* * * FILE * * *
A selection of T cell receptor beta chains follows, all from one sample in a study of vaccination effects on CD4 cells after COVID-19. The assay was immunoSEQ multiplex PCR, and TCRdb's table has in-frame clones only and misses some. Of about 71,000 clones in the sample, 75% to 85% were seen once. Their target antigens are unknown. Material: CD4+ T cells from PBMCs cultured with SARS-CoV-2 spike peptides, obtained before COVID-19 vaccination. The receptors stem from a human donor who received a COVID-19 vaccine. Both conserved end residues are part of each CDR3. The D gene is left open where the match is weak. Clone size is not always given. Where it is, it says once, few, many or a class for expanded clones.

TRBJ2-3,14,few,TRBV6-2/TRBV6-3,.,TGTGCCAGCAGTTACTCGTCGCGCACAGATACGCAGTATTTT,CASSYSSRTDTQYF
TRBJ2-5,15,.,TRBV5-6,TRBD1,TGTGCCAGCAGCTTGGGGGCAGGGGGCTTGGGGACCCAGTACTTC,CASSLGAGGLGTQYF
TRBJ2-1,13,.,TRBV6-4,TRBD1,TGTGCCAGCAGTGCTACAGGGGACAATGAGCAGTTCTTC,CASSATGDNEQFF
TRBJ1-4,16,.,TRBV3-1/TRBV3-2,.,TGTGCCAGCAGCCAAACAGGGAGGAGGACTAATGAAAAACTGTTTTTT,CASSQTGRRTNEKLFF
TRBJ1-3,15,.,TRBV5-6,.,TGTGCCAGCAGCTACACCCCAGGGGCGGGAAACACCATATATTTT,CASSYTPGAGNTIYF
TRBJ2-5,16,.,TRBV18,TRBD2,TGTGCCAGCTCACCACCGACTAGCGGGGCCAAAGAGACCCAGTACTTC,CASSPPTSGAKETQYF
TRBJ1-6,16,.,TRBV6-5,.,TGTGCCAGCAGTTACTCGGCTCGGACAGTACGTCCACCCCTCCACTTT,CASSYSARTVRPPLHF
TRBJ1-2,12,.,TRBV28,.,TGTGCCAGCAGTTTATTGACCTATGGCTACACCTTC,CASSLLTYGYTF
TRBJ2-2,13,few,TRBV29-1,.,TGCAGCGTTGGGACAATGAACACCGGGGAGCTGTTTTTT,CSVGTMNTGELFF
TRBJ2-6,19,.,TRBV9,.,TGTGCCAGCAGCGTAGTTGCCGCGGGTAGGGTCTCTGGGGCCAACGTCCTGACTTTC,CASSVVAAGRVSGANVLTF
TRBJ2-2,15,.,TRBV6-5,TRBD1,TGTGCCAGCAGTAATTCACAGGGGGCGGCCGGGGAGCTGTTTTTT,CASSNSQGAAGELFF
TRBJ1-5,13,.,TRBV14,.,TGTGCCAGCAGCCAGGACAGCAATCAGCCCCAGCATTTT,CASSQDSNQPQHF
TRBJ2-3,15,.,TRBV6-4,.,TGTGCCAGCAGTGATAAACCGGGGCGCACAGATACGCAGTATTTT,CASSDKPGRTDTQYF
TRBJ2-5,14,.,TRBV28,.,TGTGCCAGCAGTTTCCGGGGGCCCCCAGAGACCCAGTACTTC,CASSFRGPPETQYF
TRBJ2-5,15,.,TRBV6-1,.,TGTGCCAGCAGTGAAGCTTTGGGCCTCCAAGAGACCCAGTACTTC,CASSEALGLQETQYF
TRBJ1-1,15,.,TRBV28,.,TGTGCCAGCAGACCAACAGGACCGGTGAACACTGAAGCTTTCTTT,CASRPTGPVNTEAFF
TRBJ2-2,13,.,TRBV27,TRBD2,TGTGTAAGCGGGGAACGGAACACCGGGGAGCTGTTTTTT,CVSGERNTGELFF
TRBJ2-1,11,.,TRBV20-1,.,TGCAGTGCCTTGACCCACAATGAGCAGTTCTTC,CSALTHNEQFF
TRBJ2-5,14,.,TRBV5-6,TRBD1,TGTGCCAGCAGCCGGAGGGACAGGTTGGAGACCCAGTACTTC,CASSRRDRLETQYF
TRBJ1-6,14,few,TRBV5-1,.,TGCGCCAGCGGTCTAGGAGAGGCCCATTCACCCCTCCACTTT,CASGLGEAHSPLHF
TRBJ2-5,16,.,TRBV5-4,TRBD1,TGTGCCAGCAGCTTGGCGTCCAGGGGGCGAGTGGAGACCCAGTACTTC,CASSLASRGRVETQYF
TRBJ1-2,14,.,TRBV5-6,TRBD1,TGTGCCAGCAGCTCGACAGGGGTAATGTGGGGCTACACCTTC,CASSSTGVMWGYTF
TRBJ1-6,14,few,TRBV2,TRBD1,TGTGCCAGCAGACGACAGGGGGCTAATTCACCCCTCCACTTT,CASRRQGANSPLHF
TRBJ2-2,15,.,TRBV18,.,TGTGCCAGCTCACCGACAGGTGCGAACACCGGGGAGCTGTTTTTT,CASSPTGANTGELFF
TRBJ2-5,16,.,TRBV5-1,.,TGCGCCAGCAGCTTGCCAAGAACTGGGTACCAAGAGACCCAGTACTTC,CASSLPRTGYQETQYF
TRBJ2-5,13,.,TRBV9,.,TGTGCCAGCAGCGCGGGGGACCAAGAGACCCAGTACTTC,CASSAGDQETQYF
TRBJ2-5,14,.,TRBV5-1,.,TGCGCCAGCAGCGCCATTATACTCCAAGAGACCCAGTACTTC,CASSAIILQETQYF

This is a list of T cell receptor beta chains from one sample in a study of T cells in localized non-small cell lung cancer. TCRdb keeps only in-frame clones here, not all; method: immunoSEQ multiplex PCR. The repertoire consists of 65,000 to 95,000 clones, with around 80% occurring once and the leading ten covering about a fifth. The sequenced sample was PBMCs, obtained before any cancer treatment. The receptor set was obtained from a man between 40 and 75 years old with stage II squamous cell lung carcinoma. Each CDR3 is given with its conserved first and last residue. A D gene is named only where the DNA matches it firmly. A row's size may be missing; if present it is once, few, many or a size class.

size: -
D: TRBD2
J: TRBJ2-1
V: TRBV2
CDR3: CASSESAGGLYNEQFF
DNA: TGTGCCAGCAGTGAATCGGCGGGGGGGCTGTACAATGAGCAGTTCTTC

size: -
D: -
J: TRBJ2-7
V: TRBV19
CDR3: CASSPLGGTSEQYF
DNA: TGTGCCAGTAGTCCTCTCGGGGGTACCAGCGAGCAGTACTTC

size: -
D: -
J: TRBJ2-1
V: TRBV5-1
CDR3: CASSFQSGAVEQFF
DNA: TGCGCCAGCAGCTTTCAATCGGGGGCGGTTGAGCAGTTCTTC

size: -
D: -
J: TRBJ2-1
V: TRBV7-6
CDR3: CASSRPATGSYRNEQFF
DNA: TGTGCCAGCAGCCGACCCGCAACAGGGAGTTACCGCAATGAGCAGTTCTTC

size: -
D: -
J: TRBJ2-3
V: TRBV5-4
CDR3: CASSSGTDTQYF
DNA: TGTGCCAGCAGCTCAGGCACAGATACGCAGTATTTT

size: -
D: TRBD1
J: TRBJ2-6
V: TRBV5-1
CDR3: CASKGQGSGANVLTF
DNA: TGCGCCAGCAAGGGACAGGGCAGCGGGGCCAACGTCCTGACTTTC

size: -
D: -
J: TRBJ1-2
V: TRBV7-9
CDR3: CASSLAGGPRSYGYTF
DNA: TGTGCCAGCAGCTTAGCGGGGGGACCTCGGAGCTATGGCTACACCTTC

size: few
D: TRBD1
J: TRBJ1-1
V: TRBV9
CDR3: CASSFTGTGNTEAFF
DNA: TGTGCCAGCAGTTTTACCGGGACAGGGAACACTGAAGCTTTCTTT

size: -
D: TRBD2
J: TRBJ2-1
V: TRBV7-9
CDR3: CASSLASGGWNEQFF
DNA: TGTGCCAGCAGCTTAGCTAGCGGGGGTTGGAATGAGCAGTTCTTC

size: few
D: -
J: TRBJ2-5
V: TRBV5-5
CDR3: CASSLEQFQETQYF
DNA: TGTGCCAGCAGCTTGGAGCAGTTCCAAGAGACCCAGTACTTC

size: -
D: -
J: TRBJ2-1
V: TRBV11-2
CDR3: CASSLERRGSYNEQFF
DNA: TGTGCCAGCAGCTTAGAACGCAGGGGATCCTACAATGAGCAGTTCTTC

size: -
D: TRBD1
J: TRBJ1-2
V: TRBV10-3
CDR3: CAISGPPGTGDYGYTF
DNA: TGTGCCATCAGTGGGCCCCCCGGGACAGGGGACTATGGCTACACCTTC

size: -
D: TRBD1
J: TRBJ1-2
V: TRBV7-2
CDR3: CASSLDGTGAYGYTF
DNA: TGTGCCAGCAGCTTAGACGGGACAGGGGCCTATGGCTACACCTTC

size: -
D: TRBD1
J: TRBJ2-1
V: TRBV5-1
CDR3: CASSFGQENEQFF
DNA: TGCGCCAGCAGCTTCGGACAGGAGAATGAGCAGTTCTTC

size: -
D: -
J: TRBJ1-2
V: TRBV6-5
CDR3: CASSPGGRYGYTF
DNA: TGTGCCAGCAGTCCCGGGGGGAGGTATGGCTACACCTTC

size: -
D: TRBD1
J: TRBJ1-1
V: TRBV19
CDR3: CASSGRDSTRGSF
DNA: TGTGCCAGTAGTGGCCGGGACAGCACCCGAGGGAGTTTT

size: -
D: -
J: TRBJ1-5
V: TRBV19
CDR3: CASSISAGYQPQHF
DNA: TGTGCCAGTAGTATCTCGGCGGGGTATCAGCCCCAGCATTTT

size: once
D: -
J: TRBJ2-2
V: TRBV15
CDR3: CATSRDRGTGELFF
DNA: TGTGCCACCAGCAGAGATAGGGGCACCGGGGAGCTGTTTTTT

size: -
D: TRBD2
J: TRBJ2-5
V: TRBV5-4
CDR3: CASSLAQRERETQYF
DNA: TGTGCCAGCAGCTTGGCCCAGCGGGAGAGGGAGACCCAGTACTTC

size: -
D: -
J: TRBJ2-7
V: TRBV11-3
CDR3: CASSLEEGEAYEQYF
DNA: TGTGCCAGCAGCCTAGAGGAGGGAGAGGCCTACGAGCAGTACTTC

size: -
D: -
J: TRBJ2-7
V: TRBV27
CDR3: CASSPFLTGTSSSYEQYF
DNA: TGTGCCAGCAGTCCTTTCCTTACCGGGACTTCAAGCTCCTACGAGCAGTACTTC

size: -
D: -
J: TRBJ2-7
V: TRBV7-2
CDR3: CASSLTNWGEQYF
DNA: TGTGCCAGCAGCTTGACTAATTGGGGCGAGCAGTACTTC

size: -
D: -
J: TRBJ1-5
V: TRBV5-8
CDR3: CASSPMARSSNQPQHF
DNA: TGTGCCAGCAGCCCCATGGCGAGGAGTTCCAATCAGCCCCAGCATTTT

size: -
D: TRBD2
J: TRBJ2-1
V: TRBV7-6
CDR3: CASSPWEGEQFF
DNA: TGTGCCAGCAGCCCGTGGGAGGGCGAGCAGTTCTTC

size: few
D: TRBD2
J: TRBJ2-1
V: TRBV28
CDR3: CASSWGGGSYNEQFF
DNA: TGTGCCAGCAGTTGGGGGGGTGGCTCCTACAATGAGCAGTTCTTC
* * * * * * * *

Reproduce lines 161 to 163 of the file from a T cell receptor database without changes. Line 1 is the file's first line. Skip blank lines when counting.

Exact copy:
DNA: TGTGCCAGCAGCTTGACTAATTGGGGCGAGCAGTACTTC

size: -
D: -